Sticks beat science in low-cost search for water

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Water witching (also called divining or water dowsing) is a practice used to locate ground water using a stick, rod, pendulum, or something similar. With the drought going on in the El Paso area, a lot of people are searching to have wells built for their farm or backyard.

Robert Garcia is someone people go to before they begin the process of starting a water well, which can cost up to thousands of dollars. He said he uses the technique of water witching to identify the best location for finding water.

Who can do it?

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Robert Garcia. Photo by Tanya Carbajal, Borderzine.com.

According to Garcia, water witching is a gift that you have to have, it can’t be taught.

His grandfather was the one that showed him that he had the gift of witching. His grandfather preferred to use sticks, but Garcia now uses metal rods. Garcia’s father and two brothers tried to witch but they were not gifted with it, he said.

“It has to be given to you and not everyone can have it,”

How is water witching done?

On a recent assignment, the client wanted a witcher to look at his property and determine the locations that would give him the most amount of water. Garcia got to work and took two bronze rods from his back pocket. The client told him where he would like the well to be located and Garcia started searching from there.

He walked slowly in a straight line with the two rods in his hands searching for the veins of water that run underground.

Garcia said that when he witches he feels a vibration – a sensation that tells him water is there – and the rods in his hands open up, pointing away from each other . When they close that means that there is no water in that area.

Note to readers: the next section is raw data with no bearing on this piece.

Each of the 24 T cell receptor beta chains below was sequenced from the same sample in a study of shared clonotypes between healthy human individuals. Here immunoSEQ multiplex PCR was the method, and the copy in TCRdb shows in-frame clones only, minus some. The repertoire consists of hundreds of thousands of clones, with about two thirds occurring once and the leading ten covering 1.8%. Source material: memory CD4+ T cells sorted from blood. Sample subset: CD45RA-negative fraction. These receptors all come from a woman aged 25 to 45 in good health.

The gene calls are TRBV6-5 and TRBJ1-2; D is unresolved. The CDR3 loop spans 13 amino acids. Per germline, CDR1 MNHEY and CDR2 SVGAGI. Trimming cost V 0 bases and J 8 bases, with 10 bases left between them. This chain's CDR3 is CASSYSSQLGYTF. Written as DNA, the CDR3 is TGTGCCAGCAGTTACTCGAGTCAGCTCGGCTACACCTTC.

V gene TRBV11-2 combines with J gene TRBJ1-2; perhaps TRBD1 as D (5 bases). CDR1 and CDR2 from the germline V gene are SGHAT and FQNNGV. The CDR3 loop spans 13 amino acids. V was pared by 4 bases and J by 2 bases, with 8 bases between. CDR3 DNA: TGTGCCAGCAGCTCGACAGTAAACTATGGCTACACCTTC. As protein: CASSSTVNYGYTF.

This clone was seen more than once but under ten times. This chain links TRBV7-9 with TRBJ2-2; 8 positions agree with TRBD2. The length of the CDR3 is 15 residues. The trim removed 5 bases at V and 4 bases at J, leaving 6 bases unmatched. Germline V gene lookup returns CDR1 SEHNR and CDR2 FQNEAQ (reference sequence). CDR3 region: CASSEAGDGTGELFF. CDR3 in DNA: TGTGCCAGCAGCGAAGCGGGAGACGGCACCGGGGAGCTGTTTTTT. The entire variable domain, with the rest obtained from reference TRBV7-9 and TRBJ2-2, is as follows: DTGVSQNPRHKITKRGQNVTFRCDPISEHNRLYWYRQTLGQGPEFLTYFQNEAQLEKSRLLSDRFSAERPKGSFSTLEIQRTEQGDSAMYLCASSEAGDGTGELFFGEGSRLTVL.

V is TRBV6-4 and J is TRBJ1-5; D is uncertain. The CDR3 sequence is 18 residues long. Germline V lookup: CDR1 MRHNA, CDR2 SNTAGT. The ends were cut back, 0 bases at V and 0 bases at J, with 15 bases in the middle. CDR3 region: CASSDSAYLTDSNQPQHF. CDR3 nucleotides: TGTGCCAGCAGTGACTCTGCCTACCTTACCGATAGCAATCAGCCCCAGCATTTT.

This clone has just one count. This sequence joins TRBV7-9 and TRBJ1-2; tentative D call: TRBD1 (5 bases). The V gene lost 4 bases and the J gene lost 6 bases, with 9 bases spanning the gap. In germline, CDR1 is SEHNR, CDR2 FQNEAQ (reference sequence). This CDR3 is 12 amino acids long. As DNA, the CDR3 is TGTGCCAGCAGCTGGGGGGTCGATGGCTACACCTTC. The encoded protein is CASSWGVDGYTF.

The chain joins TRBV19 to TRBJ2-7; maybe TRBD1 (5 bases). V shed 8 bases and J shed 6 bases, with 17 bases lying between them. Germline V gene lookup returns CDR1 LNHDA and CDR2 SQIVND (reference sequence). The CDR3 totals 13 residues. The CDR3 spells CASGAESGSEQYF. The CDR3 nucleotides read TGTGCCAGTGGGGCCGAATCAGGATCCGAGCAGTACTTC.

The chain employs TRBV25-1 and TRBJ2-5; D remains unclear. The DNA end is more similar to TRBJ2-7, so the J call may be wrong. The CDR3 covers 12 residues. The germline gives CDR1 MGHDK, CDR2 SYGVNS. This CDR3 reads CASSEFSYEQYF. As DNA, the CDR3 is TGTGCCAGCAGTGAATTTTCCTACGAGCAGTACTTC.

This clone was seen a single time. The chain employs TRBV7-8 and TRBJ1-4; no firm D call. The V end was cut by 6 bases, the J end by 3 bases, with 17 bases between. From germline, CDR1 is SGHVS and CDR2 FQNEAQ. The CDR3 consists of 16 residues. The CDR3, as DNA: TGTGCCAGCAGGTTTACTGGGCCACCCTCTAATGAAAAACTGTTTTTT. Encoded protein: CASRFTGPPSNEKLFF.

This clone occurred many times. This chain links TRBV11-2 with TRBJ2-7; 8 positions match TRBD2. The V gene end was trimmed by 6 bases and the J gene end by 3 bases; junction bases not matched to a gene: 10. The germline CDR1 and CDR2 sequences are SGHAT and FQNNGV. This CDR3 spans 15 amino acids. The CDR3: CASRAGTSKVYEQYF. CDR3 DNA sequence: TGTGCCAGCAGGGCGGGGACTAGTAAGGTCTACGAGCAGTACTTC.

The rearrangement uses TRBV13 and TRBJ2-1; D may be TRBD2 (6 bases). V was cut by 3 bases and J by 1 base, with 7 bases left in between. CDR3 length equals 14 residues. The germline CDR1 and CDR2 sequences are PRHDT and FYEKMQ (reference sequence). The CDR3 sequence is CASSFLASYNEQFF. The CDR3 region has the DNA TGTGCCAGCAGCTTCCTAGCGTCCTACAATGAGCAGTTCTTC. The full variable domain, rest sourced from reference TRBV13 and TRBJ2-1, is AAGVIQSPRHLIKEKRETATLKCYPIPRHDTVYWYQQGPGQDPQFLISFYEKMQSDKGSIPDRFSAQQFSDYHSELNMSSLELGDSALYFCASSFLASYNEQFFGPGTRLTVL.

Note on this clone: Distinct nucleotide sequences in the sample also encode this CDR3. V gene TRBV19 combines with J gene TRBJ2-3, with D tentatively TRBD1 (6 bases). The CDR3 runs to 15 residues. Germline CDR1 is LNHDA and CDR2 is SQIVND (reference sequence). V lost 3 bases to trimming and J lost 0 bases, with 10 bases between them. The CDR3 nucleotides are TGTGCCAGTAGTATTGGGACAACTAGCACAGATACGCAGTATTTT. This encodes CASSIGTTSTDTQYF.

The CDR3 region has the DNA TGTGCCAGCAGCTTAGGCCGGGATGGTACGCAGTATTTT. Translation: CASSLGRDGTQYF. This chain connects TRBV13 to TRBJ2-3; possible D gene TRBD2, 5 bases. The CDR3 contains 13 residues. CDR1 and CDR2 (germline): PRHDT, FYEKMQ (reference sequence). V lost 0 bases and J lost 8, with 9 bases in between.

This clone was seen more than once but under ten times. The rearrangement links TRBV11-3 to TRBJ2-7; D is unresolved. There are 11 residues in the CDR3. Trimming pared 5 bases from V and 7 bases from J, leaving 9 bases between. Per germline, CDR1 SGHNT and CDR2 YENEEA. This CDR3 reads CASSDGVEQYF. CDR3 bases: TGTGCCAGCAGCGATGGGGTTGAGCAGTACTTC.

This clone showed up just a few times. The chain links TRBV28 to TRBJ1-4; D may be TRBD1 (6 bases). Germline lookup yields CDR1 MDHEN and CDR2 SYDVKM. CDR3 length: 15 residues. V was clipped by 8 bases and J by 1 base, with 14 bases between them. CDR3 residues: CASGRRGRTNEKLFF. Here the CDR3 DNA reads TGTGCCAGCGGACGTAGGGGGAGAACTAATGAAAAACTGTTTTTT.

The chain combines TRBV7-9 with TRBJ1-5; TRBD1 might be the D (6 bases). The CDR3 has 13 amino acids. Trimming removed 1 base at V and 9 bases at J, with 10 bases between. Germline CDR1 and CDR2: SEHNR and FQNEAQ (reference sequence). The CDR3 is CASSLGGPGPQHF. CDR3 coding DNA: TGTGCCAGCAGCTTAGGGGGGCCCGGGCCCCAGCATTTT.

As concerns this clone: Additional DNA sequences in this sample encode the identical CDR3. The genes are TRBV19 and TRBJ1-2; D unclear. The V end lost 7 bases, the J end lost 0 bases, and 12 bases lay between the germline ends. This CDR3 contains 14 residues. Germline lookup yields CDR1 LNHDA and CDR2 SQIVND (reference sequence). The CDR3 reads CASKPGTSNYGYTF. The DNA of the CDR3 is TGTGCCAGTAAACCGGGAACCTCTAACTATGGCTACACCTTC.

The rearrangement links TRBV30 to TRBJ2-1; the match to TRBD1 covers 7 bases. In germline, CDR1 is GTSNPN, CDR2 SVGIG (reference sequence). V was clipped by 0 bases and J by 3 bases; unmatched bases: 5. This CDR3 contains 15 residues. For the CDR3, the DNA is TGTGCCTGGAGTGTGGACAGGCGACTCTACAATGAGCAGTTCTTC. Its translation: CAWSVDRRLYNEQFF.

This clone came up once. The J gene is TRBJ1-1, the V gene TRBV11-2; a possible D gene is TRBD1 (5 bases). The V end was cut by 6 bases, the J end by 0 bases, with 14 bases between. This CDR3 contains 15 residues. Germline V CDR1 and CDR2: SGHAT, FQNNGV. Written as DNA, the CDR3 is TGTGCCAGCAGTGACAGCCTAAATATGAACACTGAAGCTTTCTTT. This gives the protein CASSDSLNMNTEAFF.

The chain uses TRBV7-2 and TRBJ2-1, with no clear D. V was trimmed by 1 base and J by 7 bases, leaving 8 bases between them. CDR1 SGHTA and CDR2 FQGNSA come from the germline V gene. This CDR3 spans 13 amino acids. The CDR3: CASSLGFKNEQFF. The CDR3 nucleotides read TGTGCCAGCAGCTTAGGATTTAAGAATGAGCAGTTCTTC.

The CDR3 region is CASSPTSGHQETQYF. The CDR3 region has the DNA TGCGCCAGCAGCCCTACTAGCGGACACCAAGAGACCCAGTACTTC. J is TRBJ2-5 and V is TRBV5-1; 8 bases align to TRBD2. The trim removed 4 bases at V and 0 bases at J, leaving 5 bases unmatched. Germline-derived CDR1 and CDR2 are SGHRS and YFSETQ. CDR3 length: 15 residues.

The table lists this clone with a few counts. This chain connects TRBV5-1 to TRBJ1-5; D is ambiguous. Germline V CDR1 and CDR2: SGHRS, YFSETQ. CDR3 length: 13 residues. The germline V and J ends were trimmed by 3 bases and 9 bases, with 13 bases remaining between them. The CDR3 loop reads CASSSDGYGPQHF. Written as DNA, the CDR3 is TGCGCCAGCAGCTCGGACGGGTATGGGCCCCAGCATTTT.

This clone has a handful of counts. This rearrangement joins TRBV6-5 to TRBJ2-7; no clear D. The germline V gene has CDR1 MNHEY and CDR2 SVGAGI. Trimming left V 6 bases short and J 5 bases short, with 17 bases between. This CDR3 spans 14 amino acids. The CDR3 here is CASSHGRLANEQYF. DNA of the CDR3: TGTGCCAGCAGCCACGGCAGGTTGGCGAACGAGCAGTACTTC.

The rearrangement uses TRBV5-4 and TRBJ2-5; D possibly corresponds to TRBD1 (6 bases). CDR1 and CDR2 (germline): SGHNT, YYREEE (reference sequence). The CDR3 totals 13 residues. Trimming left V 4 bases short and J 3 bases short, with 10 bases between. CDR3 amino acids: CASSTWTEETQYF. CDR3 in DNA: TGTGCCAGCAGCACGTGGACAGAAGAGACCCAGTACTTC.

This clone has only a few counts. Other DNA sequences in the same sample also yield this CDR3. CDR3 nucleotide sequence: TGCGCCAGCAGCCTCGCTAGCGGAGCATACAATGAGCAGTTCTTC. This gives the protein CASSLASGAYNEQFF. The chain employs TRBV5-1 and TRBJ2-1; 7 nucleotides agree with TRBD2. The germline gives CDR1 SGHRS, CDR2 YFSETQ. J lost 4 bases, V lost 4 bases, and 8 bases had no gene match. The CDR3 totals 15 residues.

Garcia continues walking to give the client different locations that could be used for the well.

After witching, Garcia says he feels drained of energy, because the body is the source and the energy is used through the body to figure out the location of the water.

Does it work?

Witchers say the technique works because they locate water almost every time they do it. Garcia says he has been successful in finding water in hundreds of wells in the El Paso area.

The U.S. Geological Survey says that witchers are successful because water can be found almost anywhere, but more scientific methods are needed to find a good supply.

“To locate groundwater accurately, however, as to depth, quantity, and quality, a number of techniques must be used . Hydrologic, geologic, and geophysical knowledge is needed to determine the depths and extent of the different water-bearing strata and the quantity and quality of water found in each.”

But, geologists cost a lot more than a witcher, so many landowners are likely to continue relying on folk tradition than technology when it comes to picking a place to drill.

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